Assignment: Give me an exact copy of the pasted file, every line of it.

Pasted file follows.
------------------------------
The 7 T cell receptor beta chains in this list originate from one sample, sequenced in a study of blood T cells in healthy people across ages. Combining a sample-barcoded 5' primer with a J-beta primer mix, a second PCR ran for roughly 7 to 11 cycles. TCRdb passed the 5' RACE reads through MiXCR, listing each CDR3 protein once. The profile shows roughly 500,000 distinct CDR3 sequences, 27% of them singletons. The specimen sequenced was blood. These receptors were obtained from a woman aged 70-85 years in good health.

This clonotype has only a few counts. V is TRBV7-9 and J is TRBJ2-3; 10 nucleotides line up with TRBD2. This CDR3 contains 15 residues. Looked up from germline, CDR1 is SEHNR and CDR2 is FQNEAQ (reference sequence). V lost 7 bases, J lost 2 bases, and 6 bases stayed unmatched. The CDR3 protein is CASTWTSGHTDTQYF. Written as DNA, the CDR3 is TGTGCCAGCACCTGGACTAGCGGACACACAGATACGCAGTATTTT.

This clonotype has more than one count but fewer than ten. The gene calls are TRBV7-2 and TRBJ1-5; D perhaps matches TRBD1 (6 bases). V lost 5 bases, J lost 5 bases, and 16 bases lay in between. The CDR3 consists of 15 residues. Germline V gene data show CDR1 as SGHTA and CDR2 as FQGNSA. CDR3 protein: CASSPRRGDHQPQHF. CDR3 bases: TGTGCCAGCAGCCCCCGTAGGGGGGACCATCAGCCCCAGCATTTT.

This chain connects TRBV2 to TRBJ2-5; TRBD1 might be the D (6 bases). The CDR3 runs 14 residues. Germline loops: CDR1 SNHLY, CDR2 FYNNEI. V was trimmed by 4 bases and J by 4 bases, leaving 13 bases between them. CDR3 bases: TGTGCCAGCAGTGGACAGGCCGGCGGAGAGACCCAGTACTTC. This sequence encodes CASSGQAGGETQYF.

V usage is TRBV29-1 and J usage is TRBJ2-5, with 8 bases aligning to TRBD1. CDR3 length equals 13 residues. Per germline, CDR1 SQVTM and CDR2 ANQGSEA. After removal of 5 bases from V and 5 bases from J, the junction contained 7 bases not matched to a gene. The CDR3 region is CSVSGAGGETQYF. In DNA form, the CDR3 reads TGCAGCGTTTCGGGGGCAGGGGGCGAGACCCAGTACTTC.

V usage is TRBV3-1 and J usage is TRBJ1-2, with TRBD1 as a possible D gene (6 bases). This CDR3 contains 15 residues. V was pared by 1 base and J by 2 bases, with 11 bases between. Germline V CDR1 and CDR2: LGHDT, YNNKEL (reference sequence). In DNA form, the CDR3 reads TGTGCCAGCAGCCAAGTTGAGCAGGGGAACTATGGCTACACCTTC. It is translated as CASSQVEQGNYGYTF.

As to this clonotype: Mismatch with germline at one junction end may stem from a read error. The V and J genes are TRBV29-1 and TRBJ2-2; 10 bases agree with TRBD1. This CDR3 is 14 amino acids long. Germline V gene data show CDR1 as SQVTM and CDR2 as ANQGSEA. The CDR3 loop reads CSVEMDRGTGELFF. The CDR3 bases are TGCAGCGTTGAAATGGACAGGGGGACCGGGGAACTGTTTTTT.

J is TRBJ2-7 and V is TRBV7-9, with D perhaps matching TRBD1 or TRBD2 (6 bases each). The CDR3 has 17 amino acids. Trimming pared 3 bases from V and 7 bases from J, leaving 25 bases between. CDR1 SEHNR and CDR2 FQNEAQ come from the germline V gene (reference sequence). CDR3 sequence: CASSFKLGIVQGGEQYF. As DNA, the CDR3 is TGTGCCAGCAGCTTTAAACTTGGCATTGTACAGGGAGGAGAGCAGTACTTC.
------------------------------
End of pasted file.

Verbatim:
The 7 T cell receptor beta chains in this list originate from one sample, sequenced in a study of blood T cells in healthy people across ages. Combining a sample-barcoded 5' primer with a J-beta primer mix, a second PCR ran for roughly 7 to 11 cycles. TCRdb passed the 5' RACE reads through MiXCR, listing each CDR3 protein once. The profile shows roughly 500,000 distinct CDR3 sequences, 27% of them singletons. The specimen sequenced was blood. These receptors were obtained from a woman aged 70-85 years in good health.

This clonotype has only a few counts. V is TRBV7-9 and J is TRBJ2-3; 10 nucleotides line up with TRBD2. This CDR3 contains 15 residues. Looked up from germline, CDR1 is SEHNR and CDR2 is FQNEAQ (reference sequence). V lost 7 bases, J lost 2 bases, and 6 bases stayed unmatched. The CDR3 protein is CASTWTSGHTDTQYF. Written as DNA, the CDR3 is TGTGCCAGCACCTGGACTAGCGGACACACAGATACGCAGTATTTT.

This clonotype has more than one count but fewer than ten. The gene calls are TRBV7-2 and TRBJ1-5; D perhaps matches TRBD1 (6 bases). V lost 5 bases, J lost 5 bases, and 16 bases lay in between. The CDR3 consists of 15 residues. Germline V gene data show CDR1 as SGHTA and CDR2 as FQGNSA. CDR3 protein: CASSPRRGDHQPQHF. CDR3 bases: TGTGCCAGCAGCCCCCGTAGGGGGGACCATCAGCCCCAGCATTTT.

This chain connects TRBV2 to TRBJ2-5; TRBD1 might be the D (6 bases). The CDR3 runs 14 residues. Germline loops: CDR1 SNHLY, CDR2 FYNNEI. V was trimmed by 4 bases and J by 4 bases, leaving 13 bases between them. CDR3 bases: TGTGCCAGCAGTGGACAGGCCGGCGGAGAGACCCAGTACTTC. This sequence encodes CASSGQAGGETQYF.

V usage is TRBV29-1 and J usage is TRBJ2-5, with 8 bases aligning to TRBD1. CDR3 length equals 13 residues. Per germline, CDR1 SQVTM and CDR2 ANQGSEA. After removal of 5 bases from V and 5 bases from J, the junction contained 7 bases not matched to a gene. The CDR3 region is CSVSGAGGETQYF. In DNA form, the CDR3 reads TGCAGCGTTTCGGGGGCAGGGGGCGAGACCCAGTACTTC.

V usage is TRBV3-1 and J usage is TRBJ1-2, with TRBD1 as a possible D gene (6 bases). This CDR3 contains 15 residues. V was pared by 1 base and J by 2 bases, with 11 bases between. Germline V CDR1 and CDR2: LGHDT, YNNKEL (reference sequence). In DNA form, the CDR3 reads TGTGCCAGCAGCCAAGTTGAGCAGGGGAACTATGGCTACACCTTC. It is translated as CASSQVEQGNYGYTF.

As to this clonotype: Mismatch with germline at one junction end may stem from a read error. The V and J genes are TRBV29-1 and TRBJ2-2; 10 bases agree with TRBD1. This CDR3 is 14 amino acids long. Germline V gene data show CDR1 as SQVTM and CDR2 as ANQGSEA. The CDR3 loop reads CSVEMDRGTGELFF. The CDR3 bases are TGCAGCGTTGAAATGGACAGGGGGACCGGGGAACTGTTTTTT.

J is TRBJ2-7 and V is TRBV7-9, with D perhaps matching TRBD1 or TRBD2 (6 bases each). The CDR3 has 17 amino acids. Trimming pared 3 bases from V and 7 bases from J, leaving 25 bases between. CDR1 SEHNR and CDR2 FQNEAQ come from the germline V gene (reference sequence). CDR3 sequence: CASSFKLGIVQGGEQYF. As DNA, the CDR3 is TGTGCCAGCAGCTTTAAACTTGGCATTGTACAGGGAGGAGAGCAGTACTTC.